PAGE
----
Birth Of The Resistance

Glyphosate-resistant Russian thistle is blowing in.

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Birth Of The Resistance

Glyphosate-resistant Russian thistle is blowing in.

By Steve Werblow

When John Spring started studying the remarkable diversity of Russian thistle plants for his Ph.D. thesis at Washington State University, he expected to find that the tumbleweed represented more than one species. It didn’t. What he found was even more surprising — resistance to glyphosate herbicide.

The resistant plants Spring found were collected in 2015 in a field in Columbia County, Washington. Four-inch plants from that sample withstood rates of 128 ounces of glyphosate. Glyphosate-resistant Russian thistles were also collected that year in Montana and eastern Oregon.

“I think we’re looking at widespread resistance to glyphosate coming soon,” says Spring, who published his findings with a team from Washington and Montana. “It will really change the economic picture, too, if glyphosate no longer works.”

High risk. Russian thistle is almost perfectly suited to develop herbicide resistance and spread it quickly. The species’ gene pool is extremely diverse, increasing the odds of mutations that make individuals tolerant to a herbicide. It’s prolific, and germinates over much of the growing season. And when mature plants dry out and break off from their deep taproots, they tumble across the landscape, dropping thousands of seeds.

Spring points to a 1992 study of Russian thistle that found plants traveling up to 2.5 miles in six weeks and individual tumbleweeds dropping as many as 76,400 seeds — 11 seeds per square yard — along their journey.

John Spring found glyphosate-resistant Russian thistle while studying the weed’s genetic diversity.

Resistance is more noticeable when the weather is warm, Spring notes. On the flip side, the cool 2016 growing season likely increased the effects of glyphosate even on resistant plants. He says that pattern also occurs in horseweed and barnyard grass.

“In 2016, we probably wouldn’t have seen resistance that was notable in the field,” he says. “But when it’s hot, there’s a relative shift in tolerance, and it’s a lot bigger in resistant biotypes.”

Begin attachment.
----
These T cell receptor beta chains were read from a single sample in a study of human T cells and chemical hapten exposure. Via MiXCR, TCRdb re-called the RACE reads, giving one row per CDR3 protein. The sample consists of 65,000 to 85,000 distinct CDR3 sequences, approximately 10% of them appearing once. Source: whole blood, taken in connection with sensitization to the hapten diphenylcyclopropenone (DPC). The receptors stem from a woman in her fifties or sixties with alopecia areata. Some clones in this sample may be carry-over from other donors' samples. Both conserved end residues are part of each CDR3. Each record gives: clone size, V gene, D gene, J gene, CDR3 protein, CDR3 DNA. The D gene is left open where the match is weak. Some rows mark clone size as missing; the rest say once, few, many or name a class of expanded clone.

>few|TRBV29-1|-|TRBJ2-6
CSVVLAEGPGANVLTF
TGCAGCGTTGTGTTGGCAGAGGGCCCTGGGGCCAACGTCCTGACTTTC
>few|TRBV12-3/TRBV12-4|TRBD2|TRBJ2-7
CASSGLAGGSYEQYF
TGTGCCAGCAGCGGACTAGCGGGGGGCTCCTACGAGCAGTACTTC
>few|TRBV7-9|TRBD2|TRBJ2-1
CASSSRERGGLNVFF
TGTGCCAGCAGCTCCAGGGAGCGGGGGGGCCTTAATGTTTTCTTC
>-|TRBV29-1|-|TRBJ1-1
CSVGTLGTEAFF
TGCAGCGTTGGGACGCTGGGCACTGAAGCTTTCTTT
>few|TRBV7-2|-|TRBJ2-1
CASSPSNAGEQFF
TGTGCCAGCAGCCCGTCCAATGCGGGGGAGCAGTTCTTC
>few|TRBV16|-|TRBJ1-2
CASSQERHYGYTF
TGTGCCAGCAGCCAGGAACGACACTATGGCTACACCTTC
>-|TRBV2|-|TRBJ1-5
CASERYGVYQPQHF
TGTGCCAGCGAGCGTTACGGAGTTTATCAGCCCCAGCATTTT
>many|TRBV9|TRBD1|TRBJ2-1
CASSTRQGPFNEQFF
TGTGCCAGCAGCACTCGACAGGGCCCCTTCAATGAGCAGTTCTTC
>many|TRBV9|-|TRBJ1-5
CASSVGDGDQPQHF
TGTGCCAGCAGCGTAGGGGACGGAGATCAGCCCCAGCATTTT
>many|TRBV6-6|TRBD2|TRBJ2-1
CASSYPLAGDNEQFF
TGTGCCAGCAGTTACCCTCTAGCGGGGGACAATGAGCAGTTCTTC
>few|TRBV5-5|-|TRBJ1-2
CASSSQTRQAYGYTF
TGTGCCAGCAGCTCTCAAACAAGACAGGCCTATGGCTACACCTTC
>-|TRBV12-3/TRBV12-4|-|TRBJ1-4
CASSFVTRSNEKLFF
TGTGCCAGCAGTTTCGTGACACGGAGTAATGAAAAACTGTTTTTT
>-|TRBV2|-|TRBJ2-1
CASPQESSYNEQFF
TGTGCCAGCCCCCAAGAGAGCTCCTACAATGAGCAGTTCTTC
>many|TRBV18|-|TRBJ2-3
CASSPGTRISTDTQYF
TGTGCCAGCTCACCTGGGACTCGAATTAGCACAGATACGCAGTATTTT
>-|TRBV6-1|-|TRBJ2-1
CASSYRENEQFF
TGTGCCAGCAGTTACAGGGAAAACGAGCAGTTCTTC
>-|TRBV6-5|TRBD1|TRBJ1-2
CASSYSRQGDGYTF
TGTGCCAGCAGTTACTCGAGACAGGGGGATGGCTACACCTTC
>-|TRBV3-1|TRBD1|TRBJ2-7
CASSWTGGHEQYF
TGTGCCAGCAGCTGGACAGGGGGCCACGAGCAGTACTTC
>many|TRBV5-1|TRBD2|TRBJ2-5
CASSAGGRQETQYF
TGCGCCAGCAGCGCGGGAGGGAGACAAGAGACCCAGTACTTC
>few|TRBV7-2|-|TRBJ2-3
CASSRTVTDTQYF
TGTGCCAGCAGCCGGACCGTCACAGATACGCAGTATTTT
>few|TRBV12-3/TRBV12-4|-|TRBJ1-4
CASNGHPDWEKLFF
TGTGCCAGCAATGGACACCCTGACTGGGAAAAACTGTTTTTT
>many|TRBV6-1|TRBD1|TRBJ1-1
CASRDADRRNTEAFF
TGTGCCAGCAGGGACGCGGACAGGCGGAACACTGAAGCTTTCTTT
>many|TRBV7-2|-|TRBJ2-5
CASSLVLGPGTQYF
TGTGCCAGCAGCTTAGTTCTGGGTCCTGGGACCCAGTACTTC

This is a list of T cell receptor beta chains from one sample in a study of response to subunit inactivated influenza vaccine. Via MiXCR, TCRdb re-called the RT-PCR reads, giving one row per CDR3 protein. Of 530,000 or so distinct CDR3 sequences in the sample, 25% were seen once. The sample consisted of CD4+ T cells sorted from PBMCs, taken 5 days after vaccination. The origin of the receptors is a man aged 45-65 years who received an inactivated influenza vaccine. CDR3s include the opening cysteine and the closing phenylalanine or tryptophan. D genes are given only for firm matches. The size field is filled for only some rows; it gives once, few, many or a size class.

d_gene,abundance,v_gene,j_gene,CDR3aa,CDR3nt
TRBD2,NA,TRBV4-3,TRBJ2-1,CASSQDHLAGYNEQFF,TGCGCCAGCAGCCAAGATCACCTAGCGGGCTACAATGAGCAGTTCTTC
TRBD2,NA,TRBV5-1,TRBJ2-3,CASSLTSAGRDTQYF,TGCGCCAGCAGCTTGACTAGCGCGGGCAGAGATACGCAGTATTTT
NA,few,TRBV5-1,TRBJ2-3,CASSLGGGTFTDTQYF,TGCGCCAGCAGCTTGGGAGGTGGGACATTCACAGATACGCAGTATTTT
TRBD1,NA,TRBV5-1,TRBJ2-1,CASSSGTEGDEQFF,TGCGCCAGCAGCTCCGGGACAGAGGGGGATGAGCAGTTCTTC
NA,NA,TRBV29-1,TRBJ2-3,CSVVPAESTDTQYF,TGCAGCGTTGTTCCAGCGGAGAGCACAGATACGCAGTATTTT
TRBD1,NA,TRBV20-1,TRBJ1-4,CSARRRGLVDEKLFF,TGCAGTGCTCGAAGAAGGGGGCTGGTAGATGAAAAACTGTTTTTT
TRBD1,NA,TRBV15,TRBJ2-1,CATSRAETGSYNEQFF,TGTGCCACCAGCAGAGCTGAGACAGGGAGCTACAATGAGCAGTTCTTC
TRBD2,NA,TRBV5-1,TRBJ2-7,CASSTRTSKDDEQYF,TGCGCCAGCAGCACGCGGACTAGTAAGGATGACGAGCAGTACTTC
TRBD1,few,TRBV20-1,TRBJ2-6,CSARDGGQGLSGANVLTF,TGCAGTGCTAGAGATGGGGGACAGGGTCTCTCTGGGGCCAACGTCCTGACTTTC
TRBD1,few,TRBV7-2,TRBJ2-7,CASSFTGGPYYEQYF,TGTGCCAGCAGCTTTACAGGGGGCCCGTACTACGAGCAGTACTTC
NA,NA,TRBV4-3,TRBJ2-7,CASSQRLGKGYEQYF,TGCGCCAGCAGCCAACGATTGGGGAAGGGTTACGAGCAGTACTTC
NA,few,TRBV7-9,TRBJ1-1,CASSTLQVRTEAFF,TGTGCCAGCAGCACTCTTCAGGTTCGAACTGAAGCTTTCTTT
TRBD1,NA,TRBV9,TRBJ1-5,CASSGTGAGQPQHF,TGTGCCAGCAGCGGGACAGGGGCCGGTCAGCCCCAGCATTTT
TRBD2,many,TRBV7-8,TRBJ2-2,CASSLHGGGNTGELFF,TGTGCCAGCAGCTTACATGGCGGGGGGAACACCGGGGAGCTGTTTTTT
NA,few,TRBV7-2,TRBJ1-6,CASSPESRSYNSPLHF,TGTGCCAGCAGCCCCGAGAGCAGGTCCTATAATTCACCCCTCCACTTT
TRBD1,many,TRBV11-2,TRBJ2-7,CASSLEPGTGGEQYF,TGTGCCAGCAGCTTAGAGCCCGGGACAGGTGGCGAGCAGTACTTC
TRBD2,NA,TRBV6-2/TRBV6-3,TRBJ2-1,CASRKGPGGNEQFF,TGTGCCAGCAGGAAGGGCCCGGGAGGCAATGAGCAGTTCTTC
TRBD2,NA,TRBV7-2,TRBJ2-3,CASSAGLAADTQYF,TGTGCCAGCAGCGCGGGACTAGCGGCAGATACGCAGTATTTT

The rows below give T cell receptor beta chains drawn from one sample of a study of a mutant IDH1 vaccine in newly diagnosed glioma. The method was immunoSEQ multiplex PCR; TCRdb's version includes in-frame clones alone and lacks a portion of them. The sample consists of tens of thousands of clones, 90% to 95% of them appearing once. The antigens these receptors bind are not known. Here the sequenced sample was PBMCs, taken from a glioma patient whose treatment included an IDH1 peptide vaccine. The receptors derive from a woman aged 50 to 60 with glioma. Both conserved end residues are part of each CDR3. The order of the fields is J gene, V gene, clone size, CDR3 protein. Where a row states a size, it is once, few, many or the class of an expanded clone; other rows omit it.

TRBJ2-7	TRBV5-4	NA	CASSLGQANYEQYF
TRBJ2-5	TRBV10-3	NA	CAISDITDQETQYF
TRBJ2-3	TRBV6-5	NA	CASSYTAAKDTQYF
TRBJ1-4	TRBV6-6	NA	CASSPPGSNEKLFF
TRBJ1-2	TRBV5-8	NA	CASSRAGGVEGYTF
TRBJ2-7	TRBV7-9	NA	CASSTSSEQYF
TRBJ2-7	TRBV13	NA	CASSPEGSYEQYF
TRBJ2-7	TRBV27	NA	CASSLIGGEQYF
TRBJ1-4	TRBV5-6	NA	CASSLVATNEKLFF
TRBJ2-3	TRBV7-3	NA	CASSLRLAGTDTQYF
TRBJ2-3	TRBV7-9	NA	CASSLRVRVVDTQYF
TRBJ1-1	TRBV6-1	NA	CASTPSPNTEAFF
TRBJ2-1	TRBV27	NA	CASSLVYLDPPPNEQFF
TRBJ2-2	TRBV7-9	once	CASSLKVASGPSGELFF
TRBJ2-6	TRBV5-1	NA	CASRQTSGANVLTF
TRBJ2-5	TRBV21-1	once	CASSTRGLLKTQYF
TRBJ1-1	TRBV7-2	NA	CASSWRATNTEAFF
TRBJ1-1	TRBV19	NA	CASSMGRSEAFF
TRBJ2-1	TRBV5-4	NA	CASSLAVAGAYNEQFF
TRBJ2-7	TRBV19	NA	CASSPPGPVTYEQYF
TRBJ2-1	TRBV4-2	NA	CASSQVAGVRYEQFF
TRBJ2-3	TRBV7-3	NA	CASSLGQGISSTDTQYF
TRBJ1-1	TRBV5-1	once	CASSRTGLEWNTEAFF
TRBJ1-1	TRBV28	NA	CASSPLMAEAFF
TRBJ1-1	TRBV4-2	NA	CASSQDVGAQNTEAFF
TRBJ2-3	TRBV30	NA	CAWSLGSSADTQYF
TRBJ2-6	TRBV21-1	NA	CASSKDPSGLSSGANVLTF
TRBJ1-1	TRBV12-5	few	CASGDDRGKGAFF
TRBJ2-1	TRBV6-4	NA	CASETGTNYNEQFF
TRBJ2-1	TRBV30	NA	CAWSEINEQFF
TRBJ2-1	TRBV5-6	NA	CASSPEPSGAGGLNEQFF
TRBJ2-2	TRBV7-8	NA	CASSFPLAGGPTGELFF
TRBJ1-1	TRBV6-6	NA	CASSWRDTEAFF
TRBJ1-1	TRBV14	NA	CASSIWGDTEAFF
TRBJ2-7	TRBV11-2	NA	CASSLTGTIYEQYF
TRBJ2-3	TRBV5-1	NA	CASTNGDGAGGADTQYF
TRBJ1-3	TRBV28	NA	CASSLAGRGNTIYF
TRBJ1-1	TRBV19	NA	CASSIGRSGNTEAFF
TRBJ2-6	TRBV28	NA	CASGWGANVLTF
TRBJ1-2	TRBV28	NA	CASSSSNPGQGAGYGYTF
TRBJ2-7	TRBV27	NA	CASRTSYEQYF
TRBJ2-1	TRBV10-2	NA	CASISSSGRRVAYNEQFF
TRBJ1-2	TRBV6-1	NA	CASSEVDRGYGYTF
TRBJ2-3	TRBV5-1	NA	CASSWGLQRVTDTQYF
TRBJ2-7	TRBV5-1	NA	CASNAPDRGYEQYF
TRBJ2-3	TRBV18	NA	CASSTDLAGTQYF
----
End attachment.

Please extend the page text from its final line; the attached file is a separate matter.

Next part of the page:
Watch carefully. Because temperature, plant size, spray gallonage, and other variables can impact the efficacy of glyphosate on Russian thistle, Spring is quick to note that not every escaped Russian thistle is resistant.

“A lot of times, people think they have resistance and it’s just that glyphosate is a slower-acting, systemic product,” he adds. “When plants aren’t actively growing, it takes longer [to control them] than when they are.”

Spring recommends scouting fields three to four weeks after applying glyphosate. Look for Russian thistles that are thriving where other weeds were adequately controlled. Consider other factors that could have caused control failure, but start considering that your Russian thistle population may have developed resistance.

Be sure to look across the fence at nearby fields, too, adds Carol Mallory-Smith of Oregon State University.

“If your neighbor’s not controlling it, you need to be much more aware of  what’s coming onto your farm,” she says.

Judit Barroso at Oregon State University’s Columbia Basin Research Center near Pendleton, Oregon, identified three glyphosate-resistant populations out of 10 samples collected in eastern Oregon in 2015. She says herbicide management and cultural practices will be vital for stalling its spread.

Russian thistle (Salsola tragus) produces thousands of seeds per plant and is genetically diverse — a prime candidate for resistance.

Rotate herbicides. “To rotate chemicals will help delay resistance in the population that hasn’t developed resistance yet,” Barroso notes. “If you are suspicious of having a resistant population, please don’t apply glyphosate straight to control Russian thistle. If you need to apply glyphosate to control other weeds, use a tank mixture with another herbicide that is active on Russian thistle.”

That can get expensive and complicated, she admits. Currently, Barroso is testing Spartan Charge, Valor, and new postemergence herbicides on Russian thistle; older products like Huskie, 2,4-D, and some bromoxinil  formulations could also play a role in rotations. She is also studying narrower row spacing in spring wheat as a strategy to out-compete the weed.

Every tool available — along with careful vigilance — will be needed to keep glyphosate resistance from making Russian thistle a nightmare.

“The early stages of resistance development and spread are the only time you can deal with it management-wise,” Spring warns. “With Russian thistle in particular, it’s not a problem you can deal with on your own. It’s definitely a community effort.” 

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